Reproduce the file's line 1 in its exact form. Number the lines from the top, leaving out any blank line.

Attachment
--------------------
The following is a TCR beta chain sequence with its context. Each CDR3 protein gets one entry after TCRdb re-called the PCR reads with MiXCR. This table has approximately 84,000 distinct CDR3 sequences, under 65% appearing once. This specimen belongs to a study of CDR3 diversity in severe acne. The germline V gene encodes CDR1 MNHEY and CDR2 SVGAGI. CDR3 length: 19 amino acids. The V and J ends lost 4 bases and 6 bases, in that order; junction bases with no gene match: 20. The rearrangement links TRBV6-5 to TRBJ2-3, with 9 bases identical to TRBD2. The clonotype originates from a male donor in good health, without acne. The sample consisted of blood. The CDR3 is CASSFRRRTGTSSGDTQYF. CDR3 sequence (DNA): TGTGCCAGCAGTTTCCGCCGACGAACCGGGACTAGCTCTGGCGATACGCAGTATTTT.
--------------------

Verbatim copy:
The following is a TCR beta chain sequence with its context. Each CDR3 protein gets one entry after TCRdb re-called the PCR reads with MiXCR. This table has approximately 84,000 distinct CDR3 sequences, under 65% appearing once. This specimen belongs to a study of CDR3 diversity in severe acne. The germline V gene encodes CDR1 MNHEY and CDR2 SVGAGI. CDR3 length: 19 amino acids. The V and J ends lost 4 bases and 6 bases, in that order; junction bases with no gene match: 20. The rearrangement links TRBV6-5 to TRBJ2-3, with 9 bases identical to TRBD2. The clonotype originates from a male donor in good health, without acne. The sample consisted of blood. The CDR3 is CASSFRRRTGTSSGDTQYF. CDR3 sequence (DNA): TGTGCCAGCAGTTTCCGCCGACGAACCGGGACTAGCTCTGGCGATACGCAGTATTTT.